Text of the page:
Based on the true events of the 1980 United States miracle Olympic run, Gavin O’Connor’s Miracle is a film that accurately depicts the events that led to such an astounding victory at Lake Placid.
The movie features Kurt Russell playing the role of US head coach Herb Brooks. From there he selects players such as Jim Craig (Eddie Cahill), Mike Eruzione (Patrick O’Brien Demsey), and Mark Johnson (Eric Peter-Kaiser) to play for his hockey team. After the team is selected, the film greatly depicts the initial interactions of the team, such as feuds between Jack O’Callahan (Michael Mantenuto) and Rob McClanahan (Nathan West) because of the Boston University-University of Minnesota rivalry, and the players giving introductions on their hometowns and who they play for. However, Brooks is not satisfied with the answers he received from his players.
The film adds to this idea of struggling to get off the ground by remaking the end of a 3-3 tie against Norway where players were distracted by ladies in the stands. Brooks then tells his players to get their heads in the game with a long skating session immediately after the game that leaves the players exhausted. However, Brooks ends the skate when Mike Eruzione gives the answer he was looking for: he plays for the United States of America.
Following the tie, the team continued to come together, and the roster is finalized. The U.S team then plays in an exhibition at Madison Square Garden against the Soviets in which they got demolished 10-3 just before the Olympics. However, the team would regroup in time for the Olympics and the film shows reconstructions of various sequences of the games in round robin play, including a tying goal against Sweden and various clips of wins against Czechoslovakia, West Germany, Norway, and Romania. The team qualified into the medal round and would rematch against the Soviet Union.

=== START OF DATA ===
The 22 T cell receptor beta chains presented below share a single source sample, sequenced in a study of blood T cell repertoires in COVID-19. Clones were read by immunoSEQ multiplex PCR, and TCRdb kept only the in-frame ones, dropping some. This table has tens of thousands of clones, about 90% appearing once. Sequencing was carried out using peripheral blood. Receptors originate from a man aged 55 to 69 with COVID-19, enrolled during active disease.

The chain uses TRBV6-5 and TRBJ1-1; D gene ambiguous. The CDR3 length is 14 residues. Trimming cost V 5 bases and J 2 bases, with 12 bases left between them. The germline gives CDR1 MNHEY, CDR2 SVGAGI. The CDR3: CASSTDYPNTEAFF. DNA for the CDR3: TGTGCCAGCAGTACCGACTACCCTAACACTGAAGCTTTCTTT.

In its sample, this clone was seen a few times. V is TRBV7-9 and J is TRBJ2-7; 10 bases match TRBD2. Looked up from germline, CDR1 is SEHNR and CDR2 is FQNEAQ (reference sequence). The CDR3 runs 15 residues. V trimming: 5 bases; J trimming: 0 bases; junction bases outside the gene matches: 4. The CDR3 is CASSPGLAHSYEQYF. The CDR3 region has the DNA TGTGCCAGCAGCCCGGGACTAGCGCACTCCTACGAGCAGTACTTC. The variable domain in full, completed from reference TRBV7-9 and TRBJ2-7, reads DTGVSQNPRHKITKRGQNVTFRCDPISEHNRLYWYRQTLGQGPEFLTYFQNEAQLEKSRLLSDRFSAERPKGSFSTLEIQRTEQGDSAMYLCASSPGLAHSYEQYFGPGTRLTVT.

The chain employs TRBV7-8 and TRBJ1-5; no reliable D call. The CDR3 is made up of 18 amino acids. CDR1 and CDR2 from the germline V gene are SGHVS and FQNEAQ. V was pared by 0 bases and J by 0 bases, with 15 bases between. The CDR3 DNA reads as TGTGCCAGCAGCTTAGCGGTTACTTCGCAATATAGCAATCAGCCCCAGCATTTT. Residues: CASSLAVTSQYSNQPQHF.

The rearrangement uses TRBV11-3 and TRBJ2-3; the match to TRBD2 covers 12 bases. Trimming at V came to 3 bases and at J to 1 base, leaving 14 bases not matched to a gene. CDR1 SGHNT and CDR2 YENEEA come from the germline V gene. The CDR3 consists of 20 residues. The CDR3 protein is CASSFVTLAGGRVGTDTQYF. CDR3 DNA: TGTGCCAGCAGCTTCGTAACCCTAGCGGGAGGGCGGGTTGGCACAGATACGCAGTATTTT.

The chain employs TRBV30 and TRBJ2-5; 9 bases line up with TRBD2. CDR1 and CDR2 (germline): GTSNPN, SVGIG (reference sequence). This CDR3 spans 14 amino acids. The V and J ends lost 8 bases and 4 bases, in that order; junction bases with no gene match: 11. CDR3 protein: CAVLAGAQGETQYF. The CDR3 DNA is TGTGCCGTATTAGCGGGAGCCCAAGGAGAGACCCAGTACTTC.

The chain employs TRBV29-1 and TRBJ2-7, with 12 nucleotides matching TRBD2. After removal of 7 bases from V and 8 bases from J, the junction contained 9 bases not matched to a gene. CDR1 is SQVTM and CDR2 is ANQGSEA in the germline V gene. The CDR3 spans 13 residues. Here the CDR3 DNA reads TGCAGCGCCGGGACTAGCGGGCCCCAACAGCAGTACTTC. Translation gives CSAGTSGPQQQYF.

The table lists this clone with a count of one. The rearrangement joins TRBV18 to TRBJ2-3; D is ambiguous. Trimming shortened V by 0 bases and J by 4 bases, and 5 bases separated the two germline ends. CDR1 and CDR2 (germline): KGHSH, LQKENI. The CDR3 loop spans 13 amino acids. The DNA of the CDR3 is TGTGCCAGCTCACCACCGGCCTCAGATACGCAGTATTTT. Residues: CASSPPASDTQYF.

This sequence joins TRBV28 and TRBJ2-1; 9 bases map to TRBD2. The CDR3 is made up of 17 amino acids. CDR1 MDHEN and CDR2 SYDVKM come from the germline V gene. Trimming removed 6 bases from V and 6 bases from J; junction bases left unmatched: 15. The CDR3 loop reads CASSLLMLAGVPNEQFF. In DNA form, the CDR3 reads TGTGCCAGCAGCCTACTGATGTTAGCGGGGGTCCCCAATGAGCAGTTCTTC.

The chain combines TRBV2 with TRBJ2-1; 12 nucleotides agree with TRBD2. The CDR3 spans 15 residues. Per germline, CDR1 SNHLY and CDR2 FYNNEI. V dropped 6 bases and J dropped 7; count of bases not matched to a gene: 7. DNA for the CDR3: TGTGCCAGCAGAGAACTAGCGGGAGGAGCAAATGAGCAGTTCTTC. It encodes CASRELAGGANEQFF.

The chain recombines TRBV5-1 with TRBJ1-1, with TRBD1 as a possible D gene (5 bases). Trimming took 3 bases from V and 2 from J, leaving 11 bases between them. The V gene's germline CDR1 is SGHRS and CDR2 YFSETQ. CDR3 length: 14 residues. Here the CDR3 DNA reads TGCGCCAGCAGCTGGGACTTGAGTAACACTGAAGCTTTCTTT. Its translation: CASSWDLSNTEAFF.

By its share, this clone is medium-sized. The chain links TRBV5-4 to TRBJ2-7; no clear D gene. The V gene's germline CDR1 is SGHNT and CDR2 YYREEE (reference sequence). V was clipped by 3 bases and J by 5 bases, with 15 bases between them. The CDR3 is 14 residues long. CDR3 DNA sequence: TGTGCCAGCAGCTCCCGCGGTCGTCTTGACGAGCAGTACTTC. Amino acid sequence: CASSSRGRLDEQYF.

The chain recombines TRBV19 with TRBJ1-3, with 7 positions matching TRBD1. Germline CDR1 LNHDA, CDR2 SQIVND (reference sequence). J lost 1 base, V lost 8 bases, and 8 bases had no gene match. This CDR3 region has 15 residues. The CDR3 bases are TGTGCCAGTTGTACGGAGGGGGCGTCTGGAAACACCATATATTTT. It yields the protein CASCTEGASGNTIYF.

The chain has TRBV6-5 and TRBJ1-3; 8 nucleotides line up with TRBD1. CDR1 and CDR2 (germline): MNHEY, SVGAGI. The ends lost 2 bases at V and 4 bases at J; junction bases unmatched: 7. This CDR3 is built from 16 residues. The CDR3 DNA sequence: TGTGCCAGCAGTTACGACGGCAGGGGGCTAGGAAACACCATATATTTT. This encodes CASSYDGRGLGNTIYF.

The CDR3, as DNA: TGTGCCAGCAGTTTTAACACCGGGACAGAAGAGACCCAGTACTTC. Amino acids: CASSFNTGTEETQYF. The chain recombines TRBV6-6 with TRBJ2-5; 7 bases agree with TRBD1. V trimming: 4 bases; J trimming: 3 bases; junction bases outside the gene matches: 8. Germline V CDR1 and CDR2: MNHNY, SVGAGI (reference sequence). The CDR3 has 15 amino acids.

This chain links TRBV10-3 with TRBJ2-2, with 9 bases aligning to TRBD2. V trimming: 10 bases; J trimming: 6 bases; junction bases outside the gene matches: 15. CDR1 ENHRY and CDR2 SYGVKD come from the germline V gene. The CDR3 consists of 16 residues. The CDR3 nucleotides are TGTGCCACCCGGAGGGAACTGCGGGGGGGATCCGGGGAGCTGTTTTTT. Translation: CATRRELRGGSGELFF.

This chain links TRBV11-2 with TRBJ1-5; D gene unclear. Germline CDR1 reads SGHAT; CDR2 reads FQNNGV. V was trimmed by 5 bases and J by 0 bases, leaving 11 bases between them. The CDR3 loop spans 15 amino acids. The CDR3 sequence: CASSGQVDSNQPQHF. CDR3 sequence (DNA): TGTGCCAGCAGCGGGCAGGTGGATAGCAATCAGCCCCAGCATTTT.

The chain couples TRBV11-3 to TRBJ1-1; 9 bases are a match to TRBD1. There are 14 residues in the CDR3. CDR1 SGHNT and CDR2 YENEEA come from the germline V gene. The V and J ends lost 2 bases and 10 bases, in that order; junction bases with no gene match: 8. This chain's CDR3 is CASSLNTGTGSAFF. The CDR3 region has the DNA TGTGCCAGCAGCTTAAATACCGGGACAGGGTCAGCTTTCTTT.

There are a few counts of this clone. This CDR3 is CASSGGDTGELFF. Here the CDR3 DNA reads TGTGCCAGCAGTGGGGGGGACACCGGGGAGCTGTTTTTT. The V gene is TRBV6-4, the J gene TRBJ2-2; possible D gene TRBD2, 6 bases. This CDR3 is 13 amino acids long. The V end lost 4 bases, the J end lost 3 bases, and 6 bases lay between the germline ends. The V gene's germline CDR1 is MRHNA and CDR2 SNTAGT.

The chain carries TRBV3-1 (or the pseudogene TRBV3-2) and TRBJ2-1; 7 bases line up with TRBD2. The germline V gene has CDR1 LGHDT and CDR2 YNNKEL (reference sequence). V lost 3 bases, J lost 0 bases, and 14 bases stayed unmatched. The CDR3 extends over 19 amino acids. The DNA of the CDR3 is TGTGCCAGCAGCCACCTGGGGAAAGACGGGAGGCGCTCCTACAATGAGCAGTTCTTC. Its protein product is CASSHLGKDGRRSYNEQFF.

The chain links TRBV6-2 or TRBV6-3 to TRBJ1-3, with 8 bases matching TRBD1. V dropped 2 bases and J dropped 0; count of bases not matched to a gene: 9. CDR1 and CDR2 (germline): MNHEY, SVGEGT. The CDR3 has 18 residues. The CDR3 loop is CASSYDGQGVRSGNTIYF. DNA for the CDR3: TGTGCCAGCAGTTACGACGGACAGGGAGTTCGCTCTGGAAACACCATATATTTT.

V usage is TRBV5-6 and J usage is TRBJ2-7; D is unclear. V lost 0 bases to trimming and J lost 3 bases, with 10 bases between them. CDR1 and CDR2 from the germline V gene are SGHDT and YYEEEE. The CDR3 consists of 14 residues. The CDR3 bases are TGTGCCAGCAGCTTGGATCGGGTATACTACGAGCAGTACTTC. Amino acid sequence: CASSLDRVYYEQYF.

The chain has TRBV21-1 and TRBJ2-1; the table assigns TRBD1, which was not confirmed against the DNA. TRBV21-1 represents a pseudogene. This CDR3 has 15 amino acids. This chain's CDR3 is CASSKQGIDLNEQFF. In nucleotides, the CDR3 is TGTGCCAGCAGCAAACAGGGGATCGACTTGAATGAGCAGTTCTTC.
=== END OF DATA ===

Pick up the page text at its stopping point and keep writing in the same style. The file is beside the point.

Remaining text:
The film reaches its climax with a rendition of Herb Brooks’ “Miracle Speech” done with a lot of emotion by Kurt Russell, which only adds to the big game feel of the moment. The film then reconstructs the game, and it’s done very well for it touches upon each of the goals in the game, 4 for the US and 3 for the Soviet Union, and a dramatic ending in which the Soviets almost tied the game. The use of Al Michaels commentary adds authenticity to the remake and his, “Do you believe in miracles?” call perfectly sums up the sequence when the US pulled of the dramatic upset. Russell then closes out the film where he gives a monologue about his team winning the gold over Finland a few days later with small clips of the game and postgame celebration reconstructed.
Out of all the details in the film, it hits the game reconstructions the best. The film very accurately reconstructs the sequence of in game events and shows the emotions of players in the moment. The film also does very well on the emotions and feelings of the characters on and off the ice. It shows the struggles of Herb Brooks trying to find time for his team while caring for his family and the interactions between Brooks and struggling players like Jim Craig. Miracle is a very well done film that anyone can enjoy, from the hockey fan with the game reconstruction and fast paced feel of the film to the average person with the story of the team and acting of Kurt Russell and Patrick O’Brien Demsey.